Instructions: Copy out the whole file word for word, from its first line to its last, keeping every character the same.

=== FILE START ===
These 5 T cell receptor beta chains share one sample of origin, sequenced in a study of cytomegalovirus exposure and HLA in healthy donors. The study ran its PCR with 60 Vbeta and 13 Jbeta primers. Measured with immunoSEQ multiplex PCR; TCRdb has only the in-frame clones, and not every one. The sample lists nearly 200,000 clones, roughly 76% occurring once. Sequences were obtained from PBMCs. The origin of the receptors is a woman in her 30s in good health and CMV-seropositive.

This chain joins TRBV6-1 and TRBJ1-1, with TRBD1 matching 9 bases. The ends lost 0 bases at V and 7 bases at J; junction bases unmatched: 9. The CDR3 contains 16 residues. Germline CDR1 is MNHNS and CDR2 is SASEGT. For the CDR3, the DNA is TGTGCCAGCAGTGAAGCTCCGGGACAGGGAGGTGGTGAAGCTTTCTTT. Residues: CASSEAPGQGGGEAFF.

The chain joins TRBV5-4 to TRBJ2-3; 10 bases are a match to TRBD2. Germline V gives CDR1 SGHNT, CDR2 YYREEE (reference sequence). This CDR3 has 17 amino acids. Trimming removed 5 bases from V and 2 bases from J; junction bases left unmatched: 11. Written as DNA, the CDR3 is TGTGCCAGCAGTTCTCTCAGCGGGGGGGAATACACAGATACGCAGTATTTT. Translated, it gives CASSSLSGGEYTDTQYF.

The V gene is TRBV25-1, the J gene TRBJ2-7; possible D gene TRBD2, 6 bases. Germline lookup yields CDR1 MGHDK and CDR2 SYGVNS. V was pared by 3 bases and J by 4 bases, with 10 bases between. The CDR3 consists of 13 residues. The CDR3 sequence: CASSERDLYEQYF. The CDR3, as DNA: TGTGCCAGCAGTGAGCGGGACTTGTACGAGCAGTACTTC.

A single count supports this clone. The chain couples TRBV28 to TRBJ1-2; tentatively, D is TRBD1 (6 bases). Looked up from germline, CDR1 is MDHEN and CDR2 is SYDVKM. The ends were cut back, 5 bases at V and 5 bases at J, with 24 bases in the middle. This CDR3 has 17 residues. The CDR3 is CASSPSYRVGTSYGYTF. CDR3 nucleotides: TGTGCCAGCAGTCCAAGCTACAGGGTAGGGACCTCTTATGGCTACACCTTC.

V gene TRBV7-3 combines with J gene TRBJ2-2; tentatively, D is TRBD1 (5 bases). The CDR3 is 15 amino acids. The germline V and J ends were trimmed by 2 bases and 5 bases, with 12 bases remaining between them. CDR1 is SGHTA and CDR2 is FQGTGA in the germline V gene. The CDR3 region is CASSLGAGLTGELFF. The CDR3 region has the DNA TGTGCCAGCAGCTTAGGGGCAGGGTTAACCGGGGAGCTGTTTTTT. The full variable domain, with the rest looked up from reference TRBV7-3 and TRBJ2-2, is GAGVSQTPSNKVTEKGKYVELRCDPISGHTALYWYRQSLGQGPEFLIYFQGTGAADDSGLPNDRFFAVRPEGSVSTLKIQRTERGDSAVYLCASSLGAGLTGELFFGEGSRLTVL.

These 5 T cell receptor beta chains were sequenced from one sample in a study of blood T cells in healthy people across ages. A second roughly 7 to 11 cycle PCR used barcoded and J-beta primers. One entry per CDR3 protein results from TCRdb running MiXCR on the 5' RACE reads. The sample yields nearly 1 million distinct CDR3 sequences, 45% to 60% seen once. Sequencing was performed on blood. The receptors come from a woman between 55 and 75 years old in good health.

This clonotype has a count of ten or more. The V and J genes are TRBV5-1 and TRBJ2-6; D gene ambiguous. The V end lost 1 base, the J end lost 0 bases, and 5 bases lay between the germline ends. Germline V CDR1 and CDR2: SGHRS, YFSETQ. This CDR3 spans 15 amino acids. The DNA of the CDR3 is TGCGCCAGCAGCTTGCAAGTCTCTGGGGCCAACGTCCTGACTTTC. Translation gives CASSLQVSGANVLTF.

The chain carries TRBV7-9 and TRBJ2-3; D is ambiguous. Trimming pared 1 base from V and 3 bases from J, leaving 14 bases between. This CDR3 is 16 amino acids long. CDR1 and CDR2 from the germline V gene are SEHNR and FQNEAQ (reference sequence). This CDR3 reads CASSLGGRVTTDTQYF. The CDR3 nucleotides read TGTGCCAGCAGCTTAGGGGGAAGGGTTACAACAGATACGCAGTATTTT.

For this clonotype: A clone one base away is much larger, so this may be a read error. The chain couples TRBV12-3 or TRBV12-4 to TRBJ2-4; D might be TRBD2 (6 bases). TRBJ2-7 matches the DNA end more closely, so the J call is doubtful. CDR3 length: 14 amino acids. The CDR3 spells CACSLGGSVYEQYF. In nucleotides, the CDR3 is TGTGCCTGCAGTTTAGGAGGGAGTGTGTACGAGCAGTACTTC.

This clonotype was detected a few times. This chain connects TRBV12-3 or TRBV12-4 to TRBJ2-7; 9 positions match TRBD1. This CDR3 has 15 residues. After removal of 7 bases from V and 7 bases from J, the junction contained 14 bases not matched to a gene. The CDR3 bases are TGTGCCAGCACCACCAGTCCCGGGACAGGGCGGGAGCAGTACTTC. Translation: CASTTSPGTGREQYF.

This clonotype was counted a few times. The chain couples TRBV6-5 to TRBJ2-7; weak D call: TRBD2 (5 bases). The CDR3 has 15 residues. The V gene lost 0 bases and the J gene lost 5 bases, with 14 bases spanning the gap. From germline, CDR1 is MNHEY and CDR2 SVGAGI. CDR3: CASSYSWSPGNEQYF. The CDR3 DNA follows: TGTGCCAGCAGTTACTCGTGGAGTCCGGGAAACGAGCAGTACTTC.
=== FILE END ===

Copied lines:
These 5 T cell receptor beta chains share one sample of origin, sequenced in a study of cytomegalovirus exposure and HLA in healthy donors. The study ran its PCR with 60 Vbeta and 13 Jbeta primers. Measured with immunoSEQ multiplex PCR; TCRdb has only the in-frame clones, and not every one. The sample lists nearly 200,000 clones, roughly 76% occurring once. Sequences were obtained from PBMCs. The origin of the receptors is a woman in her 30s in good health and CMV-seropositive.

This chain joins TRBV6-1 and TRBJ1-1, with TRBD1 matching 9 bases. The ends lost 0 bases at V and 7 bases at J; junction bases unmatched: 9. The CDR3 contains 16 residues. Germline CDR1 is MNHNS and CDR2 is SASEGT. For the CDR3, the DNA is TGTGCCAGCAGTGAAGCTCCGGGACAGGGAGGTGGTGAAGCTTTCTTT. Residues: CASSEAPGQGGGEAFF.

The chain joins TRBV5-4 to TRBJ2-3; 10 bases are a match to TRBD2. Germline V gives CDR1 SGHNT, CDR2 YYREEE (reference sequence). This CDR3 has 17 amino acids. Trimming removed 5 bases from V and 2 bases from J; junction bases left unmatched: 11. Written as DNA, the CDR3 is TGTGCCAGCAGTTCTCTCAGCGGGGGGGAATACACAGATACGCAGTATTTT. Translated, it gives CASSSLSGGEYTDTQYF.

The V gene is TRBV25-1, the J gene TRBJ2-7; possible D gene TRBD2, 6 bases. Germline lookup yields CDR1 MGHDK and CDR2 SYGVNS. V was pared by 3 bases and J by 4 bases, with 10 bases between. The CDR3 consists of 13 residues. The CDR3 sequence: CASSERDLYEQYF. The CDR3, as DNA: TGTGCCAGCAGTGAGCGGGACTTGTACGAGCAGTACTTC.

A single count supports this clone. The chain couples TRBV28 to TRBJ1-2; tentatively, D is TRBD1 (6 bases). Looked up from germline, CDR1 is MDHEN and CDR2 is SYDVKM. The ends were cut back, 5 bases at V and 5 bases at J, with 24 bases in the middle. This CDR3 has 17 residues. The CDR3 is CASSPSYRVGTSYGYTF. CDR3 nucleotides: TGTGCCAGCAGTCCAAGCTACAGGGTAGGGACCTCTTATGGCTACACCTTC.

V gene TRBV7-3 combines with J gene TRBJ2-2; tentatively, D is TRBD1 (5 bases). The CDR3 is 15 amino acids. The germline V and J ends were trimmed by 2 bases and 5 bases, with 12 bases remaining between them. CDR1 is SGHTA and CDR2 is FQGTGA in the germline V gene. The CDR3 region is CASSLGAGLTGELFF. The CDR3 region has the DNA TGTGCCAGCAGCTTAGGGGCAGGGTTAACCGGGGAGCTGTTTTTT. The full variable domain, with the rest looked up from reference TRBV7-3 and TRBJ2-2, is GAGVSQTPSNKVTEKGKYVELRCDPISGHTALYWYRQSLGQGPEFLIYFQGTGAADDSGLPNDRFFAVRPEGSVSTLKIQRTERGDSAVYLCASSLGAGLTGELFFGEGSRLTVL.

These 5 T cell receptor beta chains were sequenced from one sample in a study of blood T cells in healthy people across ages. A second roughly 7 to 11 cycle PCR used barcoded and J-beta primers. One entry per CDR3 protein results from TCRdb running MiXCR on the 5' RACE reads. The sample yields nearly 1 million distinct CDR3 sequences, 45% to 60% seen once. Sequencing was performed on blood. The receptors come from a woman between 55 and 75 years old in good health.

This clonotype has a count of ten or more. The V and J genes are TRBV5-1 and TRBJ2-6; D gene ambiguous. The V end lost 1 base, the J end lost 0 bases, and 5 bases lay between the germline ends. Germline V CDR1 and CDR2: SGHRS, YFSETQ. This CDR3 spans 15 amino acids. The DNA of the CDR3 is TGCGCCAGCAGCTTGCAAGTCTCTGGGGCCAACGTCCTGACTTTC. Translation gives CASSLQVSGANVLTF.

The chain carries TRBV7-9 and TRBJ2-3; D is ambiguous. Trimming pared 1 base from V and 3 bases from J, leaving 14 bases between. This CDR3 is 16 amino acids long. CDR1 and CDR2 from the germline V gene are SEHNR and FQNEAQ (reference sequence). This CDR3 reads CASSLGGRVTTDTQYF. The CDR3 nucleotides read TGTGCCAGCAGCTTAGGGGGAAGGGTTACAACAGATACGCAGTATTTT.

For this clonotype: A clone one base away is much larger, so this may be a read error. The chain couples TRBV12-3 or TRBV12-4 to TRBJ2-4; D might be TRBD2 (6 bases). TRBJ2-7 matches the DNA end more closely, so the J call is doubtful. CDR3 length: 14 amino acids. The CDR3 spells CACSLGGSVYEQYF. In nucleotides, the CDR3 is TGTGCCTGCAGTTTAGGAGGGAGTGTGTACGAGCAGTACTTC.

This clonotype was detected a few times. This chain connects TRBV12-3 or TRBV12-4 to TRBJ2-7; 9 positions match TRBD1. This CDR3 has 15 residues. After removal of 7 bases from V and 7 bases from J, the junction contained 14 bases not matched to a gene. The CDR3 bases are TGTGCCAGCACCACCAGTCCCGGGACAGGGCGGGAGCAGTACTTC. Translation: CASTTSPGTGREQYF.

This clonotype was counted a few times. The chain couples TRBV6-5 to TRBJ2-7; weak D call: TRBD2 (5 bases). The CDR3 has 15 residues. The V gene lost 0 bases and the J gene lost 5 bases, with 14 bases spanning the gap. From germline, CDR1 is MNHEY and CDR2 SVGAGI. CDR3: CASSYSWSPGNEQYF. The CDR3 DNA follows: TGTGCCAGCAGTTACTCGTGGAGTCCGGGAAACGAGCAGTACTTC.